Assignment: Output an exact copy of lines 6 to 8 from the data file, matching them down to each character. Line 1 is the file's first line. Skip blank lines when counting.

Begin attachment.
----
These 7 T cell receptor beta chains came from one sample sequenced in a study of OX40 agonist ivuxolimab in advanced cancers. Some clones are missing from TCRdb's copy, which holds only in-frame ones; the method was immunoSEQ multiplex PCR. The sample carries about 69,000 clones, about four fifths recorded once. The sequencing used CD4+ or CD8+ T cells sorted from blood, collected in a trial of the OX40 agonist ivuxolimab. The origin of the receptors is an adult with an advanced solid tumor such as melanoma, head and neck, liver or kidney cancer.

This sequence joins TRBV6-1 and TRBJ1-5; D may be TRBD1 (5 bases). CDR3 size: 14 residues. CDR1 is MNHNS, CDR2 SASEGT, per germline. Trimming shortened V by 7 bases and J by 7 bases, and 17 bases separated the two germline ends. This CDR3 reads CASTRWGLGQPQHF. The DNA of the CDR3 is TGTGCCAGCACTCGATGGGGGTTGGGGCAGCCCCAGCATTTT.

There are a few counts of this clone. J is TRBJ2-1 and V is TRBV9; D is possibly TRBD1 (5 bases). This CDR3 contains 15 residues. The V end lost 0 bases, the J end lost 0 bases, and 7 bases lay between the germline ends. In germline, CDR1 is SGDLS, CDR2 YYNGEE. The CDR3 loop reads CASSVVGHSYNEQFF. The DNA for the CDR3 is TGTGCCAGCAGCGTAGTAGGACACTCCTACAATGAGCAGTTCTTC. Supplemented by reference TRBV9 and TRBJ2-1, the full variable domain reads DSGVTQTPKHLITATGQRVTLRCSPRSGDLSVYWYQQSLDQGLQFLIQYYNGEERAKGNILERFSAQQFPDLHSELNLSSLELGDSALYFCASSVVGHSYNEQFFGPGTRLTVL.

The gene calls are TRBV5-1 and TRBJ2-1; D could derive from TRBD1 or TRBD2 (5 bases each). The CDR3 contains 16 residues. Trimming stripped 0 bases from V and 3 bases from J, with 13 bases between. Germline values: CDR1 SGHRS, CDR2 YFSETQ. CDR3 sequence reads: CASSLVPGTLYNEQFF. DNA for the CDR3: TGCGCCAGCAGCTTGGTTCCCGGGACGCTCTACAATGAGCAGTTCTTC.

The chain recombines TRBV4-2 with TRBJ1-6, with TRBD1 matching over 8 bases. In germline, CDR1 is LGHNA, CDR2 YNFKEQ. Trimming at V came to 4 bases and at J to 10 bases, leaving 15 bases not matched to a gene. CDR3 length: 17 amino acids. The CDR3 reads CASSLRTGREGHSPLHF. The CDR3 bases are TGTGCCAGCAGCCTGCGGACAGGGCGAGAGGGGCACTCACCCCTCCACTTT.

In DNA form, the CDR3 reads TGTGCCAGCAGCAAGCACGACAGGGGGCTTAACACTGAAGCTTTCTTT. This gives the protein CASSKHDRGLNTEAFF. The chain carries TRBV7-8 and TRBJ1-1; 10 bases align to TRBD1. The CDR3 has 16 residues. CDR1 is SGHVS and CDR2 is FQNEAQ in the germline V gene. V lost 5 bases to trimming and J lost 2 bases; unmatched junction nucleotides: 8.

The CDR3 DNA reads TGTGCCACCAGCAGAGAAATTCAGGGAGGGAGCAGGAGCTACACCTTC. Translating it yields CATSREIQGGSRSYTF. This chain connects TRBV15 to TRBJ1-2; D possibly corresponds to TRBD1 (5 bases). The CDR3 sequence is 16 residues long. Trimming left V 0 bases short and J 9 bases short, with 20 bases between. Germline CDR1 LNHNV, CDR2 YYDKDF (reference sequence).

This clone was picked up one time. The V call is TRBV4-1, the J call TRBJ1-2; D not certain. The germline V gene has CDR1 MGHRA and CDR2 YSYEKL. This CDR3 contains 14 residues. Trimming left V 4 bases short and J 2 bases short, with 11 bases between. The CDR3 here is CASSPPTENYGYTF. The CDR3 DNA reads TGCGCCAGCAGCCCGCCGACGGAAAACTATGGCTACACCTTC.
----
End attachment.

In DNA form, the CDR3 reads TGTGCCAGCAGCAAGCACGACAGGGGGCTTAACACTGAAGCTTTCTTT. This gives the protein CASSKHDRGLNTEAFF. The chain carries TRBV7-8 and TRBJ1-1; 10 bases align to TRBD1. The CDR3 has 16 residues. CDR1 is SGHVS and CDR2 is FQNEAQ in the germline V gene. V lost 5 bases to trimming and J lost 2 bases; unmatched junction nucleotides: 8.

The CDR3 DNA reads TGTGCCACCAGCAGAGAAATTCAGGGAGGGAGCAGGAGCTACACCTTC. Translating it yields CATSREIQGGSRSYTF. This chain connects TRBV15 to TRBJ1-2; D possibly corresponds to TRBD1 (5 bases). The CDR3 sequence is 16 residues long. Trimming left V 0 bases short and J 9 bases short, with 20 bases between. Germline CDR1 LNHNV, CDR2 YYDKDF (reference sequence).

This clone was picked up one time. The V call is TRBV4-1, the J call TRBJ1-2; D not certain. The germline V gene has CDR1 MGHRA and CDR2 YSYEKL. This CDR3 contains 14 residues. Trimming left V 4 bases short and J 2 bases short, with 11 bases between. The CDR3 here is CASSPPTENYGYTF. The CDR3 DNA reads TGCGCCAGCAGCCCGCCGACGGAAAACTATGGCTACACCTTC.